Friday, April 12, 2013
I'm so excited to share my friend Carrie's story. Luke's birth story, coupled with a family member's abruption around the same time, had a huge impact on the way I thought about birth.
The nurses called him lucky. One of the doctors said he was a miracle. We know that God was watching over us as Lucas came into the world. Here's the story of his rough start, but, all in all, a wonderful beginning.
My first pregnancy and delivery was pretty typical except for a few brief moments when my little girl’s heartbeat dipped during delivery. Otherwise, it left me completely at ease for the second time around, which came 18 months later — to the day. I never had any problems during my pregnancy with my son besides the typical swelling of the feet and ankles and horrible heartburn.
So, when the big day arrived, all I had was excitement to go along with those fun contractions. I had been having contractions all morning, but didn't think much of it since this had been happening for the past several weeks. While my husband kept telling me to rest, I kept on doing what I needed to accomplish for the day. On my way back from a little errand, I began to realize that the contractions were getting pretty strong and started timing. When I arrived home, I surprised everyone by saying that we might be going to the hospital. I labored at home for a couple hours, timing contractions, double checking my bag, and wishing that my water would break so that I would know that it was really going to happen. Thankfully, it didn't.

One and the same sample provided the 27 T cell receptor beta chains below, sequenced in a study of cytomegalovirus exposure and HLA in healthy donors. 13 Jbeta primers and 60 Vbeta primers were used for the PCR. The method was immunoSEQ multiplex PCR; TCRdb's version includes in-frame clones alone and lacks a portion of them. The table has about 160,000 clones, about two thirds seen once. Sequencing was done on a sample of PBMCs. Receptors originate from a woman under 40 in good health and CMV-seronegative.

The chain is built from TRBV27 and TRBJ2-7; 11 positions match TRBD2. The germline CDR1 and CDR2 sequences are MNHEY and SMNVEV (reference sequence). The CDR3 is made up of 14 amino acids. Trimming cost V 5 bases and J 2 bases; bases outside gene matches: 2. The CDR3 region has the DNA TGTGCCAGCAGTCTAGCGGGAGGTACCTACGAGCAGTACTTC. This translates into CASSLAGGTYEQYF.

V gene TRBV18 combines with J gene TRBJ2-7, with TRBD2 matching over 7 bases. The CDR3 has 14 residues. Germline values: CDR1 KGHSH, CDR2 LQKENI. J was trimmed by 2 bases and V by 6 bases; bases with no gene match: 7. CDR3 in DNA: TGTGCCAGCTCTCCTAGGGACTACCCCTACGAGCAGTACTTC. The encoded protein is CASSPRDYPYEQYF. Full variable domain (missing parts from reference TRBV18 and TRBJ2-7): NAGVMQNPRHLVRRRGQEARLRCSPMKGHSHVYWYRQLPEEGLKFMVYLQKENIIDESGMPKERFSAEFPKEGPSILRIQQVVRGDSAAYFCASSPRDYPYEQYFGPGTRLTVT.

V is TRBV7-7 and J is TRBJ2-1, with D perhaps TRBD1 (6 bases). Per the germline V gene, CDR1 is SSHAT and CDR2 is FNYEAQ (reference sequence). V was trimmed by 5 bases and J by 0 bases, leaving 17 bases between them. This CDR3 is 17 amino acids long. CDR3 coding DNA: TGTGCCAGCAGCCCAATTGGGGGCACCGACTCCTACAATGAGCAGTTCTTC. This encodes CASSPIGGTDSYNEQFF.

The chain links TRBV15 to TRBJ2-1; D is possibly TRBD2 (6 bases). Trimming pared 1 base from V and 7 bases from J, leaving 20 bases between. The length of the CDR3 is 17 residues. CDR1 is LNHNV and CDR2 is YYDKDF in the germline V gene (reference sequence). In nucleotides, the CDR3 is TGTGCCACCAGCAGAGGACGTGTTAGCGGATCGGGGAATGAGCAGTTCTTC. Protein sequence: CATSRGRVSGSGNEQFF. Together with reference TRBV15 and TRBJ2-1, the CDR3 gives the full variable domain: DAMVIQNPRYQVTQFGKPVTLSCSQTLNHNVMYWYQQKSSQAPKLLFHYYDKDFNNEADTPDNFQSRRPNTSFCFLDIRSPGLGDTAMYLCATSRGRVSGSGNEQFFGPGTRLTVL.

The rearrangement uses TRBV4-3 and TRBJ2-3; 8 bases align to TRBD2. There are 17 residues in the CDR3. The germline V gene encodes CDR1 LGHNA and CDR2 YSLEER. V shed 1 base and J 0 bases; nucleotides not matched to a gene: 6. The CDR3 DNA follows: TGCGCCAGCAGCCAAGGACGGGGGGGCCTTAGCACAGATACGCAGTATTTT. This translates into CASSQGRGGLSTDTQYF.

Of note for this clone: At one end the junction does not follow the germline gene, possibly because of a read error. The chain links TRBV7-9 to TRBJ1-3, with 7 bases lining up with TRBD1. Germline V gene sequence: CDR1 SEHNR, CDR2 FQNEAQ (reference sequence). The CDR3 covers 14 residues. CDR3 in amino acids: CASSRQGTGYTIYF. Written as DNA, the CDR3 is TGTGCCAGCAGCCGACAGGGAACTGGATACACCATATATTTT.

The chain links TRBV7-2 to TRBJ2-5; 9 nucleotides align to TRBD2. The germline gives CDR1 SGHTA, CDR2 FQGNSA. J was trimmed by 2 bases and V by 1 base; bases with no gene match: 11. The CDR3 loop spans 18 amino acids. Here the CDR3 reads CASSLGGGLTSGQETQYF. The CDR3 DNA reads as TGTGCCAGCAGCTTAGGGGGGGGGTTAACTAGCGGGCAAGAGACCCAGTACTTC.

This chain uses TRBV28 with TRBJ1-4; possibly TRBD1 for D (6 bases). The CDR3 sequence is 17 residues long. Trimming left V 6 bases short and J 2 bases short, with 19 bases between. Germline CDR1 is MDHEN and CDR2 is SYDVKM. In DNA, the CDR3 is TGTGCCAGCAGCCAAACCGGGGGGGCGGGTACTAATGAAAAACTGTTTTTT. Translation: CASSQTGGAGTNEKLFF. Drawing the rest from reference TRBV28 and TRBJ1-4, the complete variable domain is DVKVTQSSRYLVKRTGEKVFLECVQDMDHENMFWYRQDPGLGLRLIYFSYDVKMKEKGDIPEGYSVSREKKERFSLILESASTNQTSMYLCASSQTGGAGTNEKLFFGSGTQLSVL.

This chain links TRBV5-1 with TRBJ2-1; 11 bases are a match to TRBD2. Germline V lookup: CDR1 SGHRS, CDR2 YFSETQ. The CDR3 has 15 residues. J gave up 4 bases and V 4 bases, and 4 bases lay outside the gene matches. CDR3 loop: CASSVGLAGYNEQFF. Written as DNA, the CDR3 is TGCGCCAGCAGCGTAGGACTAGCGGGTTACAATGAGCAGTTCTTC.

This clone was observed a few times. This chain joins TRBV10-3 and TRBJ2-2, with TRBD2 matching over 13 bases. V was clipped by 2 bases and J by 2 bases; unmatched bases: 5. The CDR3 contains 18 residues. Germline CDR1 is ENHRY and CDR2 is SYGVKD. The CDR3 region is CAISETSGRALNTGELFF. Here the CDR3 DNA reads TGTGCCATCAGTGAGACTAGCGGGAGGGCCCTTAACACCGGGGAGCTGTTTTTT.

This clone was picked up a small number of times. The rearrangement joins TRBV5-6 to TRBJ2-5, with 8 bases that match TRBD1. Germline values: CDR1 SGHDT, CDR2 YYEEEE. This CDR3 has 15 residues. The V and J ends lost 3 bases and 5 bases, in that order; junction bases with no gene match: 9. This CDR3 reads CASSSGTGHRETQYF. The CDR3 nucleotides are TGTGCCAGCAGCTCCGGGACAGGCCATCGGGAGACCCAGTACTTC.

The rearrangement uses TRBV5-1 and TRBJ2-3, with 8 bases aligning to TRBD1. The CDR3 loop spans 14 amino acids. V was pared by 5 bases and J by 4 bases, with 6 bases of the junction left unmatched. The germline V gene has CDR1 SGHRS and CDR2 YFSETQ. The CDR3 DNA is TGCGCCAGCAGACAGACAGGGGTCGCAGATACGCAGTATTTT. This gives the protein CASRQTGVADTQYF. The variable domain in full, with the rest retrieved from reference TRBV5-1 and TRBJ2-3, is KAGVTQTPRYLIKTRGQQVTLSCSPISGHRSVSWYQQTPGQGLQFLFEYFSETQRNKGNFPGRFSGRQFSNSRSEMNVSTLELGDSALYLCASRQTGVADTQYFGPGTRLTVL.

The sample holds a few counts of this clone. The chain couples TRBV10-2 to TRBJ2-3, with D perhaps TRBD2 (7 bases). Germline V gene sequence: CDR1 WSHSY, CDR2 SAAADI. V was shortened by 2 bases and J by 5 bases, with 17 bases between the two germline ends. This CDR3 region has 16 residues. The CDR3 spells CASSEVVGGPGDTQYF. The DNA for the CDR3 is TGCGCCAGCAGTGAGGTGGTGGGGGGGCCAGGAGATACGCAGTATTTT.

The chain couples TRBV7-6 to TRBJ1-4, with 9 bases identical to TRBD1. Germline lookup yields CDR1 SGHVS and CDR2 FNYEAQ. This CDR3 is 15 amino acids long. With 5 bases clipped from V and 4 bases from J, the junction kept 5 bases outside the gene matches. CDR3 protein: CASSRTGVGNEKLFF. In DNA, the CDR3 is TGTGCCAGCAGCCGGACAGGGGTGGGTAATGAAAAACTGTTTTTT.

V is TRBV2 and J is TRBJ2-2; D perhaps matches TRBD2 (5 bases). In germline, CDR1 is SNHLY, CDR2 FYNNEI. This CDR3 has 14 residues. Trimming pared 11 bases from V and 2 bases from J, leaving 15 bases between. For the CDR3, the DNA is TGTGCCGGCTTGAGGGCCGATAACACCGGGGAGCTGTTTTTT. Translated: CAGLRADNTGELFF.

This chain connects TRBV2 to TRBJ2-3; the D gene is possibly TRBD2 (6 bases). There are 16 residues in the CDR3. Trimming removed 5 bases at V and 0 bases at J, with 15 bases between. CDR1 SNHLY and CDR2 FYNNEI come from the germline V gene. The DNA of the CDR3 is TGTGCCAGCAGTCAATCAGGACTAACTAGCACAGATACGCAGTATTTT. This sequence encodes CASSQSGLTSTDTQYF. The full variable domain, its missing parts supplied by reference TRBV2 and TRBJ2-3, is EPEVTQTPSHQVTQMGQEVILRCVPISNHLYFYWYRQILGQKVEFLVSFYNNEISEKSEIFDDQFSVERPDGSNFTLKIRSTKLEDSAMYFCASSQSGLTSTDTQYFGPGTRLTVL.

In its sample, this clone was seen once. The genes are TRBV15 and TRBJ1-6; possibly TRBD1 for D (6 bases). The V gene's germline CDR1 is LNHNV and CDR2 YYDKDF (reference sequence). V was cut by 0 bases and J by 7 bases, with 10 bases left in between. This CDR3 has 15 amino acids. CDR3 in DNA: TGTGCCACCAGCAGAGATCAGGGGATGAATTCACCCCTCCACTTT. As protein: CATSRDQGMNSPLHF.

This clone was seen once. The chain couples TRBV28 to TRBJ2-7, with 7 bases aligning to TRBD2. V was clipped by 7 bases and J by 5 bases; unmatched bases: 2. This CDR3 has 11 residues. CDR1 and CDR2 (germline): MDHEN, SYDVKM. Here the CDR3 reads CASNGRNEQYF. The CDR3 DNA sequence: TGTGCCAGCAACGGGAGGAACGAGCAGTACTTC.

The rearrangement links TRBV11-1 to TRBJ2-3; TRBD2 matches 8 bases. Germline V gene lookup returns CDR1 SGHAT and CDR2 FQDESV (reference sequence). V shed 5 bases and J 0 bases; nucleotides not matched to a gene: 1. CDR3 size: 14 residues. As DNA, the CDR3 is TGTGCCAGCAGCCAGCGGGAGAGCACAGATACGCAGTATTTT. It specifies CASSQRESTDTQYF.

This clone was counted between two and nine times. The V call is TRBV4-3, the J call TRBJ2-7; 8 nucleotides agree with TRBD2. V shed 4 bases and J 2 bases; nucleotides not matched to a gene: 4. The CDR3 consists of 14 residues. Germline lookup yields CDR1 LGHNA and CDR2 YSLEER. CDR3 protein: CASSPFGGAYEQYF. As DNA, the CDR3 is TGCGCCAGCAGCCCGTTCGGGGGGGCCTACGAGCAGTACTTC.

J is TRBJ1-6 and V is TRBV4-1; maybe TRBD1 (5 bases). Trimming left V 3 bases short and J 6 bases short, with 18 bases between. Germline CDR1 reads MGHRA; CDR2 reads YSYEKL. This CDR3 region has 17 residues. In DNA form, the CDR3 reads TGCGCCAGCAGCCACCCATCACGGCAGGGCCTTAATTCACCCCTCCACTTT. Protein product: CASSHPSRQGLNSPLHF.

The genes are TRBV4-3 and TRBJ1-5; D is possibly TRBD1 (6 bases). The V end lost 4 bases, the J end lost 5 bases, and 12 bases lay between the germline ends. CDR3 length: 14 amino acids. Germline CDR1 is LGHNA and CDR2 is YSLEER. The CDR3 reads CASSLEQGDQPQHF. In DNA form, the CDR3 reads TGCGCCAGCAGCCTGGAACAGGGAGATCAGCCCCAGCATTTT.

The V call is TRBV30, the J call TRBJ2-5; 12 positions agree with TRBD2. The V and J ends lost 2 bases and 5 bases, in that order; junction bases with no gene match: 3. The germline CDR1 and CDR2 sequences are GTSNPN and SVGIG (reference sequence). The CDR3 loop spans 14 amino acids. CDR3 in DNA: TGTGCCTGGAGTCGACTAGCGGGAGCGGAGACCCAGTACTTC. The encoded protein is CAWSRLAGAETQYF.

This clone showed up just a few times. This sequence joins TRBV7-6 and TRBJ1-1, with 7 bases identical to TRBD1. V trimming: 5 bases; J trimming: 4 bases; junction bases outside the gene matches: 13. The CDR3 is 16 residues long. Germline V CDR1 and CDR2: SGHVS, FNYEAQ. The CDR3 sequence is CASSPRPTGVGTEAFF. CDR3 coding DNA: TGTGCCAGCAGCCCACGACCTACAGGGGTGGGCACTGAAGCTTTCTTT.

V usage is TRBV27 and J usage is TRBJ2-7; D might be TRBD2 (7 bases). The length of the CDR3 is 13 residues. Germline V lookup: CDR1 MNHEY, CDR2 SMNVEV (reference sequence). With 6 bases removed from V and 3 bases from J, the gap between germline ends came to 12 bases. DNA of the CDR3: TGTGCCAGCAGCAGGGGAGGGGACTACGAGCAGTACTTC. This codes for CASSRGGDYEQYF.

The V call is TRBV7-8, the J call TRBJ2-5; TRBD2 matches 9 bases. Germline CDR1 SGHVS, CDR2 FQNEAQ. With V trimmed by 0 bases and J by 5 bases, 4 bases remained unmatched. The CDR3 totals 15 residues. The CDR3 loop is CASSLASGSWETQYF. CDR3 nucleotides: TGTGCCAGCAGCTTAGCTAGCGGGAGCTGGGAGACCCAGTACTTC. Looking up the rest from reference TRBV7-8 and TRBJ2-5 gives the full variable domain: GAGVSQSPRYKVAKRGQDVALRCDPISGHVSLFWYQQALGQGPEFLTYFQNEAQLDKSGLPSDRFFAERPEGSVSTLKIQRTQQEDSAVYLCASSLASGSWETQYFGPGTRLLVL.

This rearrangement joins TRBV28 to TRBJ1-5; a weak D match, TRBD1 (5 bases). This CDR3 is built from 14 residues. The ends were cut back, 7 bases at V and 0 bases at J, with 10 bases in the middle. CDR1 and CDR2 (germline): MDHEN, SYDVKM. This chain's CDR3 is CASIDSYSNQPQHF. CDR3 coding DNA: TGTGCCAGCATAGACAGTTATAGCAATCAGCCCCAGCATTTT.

Once we arrived at the hospital, the nurses took 20 minutes to come check on me. I must have been holding it together pretty well while getting checked in. They had no idea that Luke was just about ready to get the show on the road. I shocked them when they discovered I was dilated to 7 centimeters, and they quickly got me moved to a delivery room.
From there things really slowed down. Three hours later we were still waiting for my water to break so that dilation would happen faster. The nurses double-checked that I didn't want the doctor to break my water, and I figured that since we weren't in a hurry, we might as well let things happen naturally. Thankfully, this was exactly what needed to happen, because once my water did break things started to go wrong — really wrong.
As soon as I hit 10 centimeters, my water broke, which caused him to drop, and since the cord was wrapped around his neck, it must have caused so much tension that the cord ruptured and the placenta tore away. Without the placenta remaining intact, blood wasn't circulating into his body. But no one knew any of this just yet. The nurse was calling code blue and searching for my little guy’s heartbeat. From the silence on the monitor, I knew she couldn't find one. I held my husband’s hand tightly and searched his eyes for reassurance. He said that it was okay, but I knew he didn't believe it. The room quickly filled with nurses and doctors. Half of them surrounded me as they asked questions of each other. Then they all said, "Push!" And, quite easily, as a matter of fact, he was here!
I heard him cry and expected them to hand him to me, but instead he was passed to the team of NICU doctors and nurses that had rushed in 6 minutes ago. I tried to catch a glimpse of him, but couldn't see much. They said they'd have to take him to the NICU to look him over and that I could see him for just a moment. I'll never forget looking down on his little head covered with a striped, cotton hat and seeing his deep blue eyes looking directly back at me. I murmured a few sentences to him and then they took him away.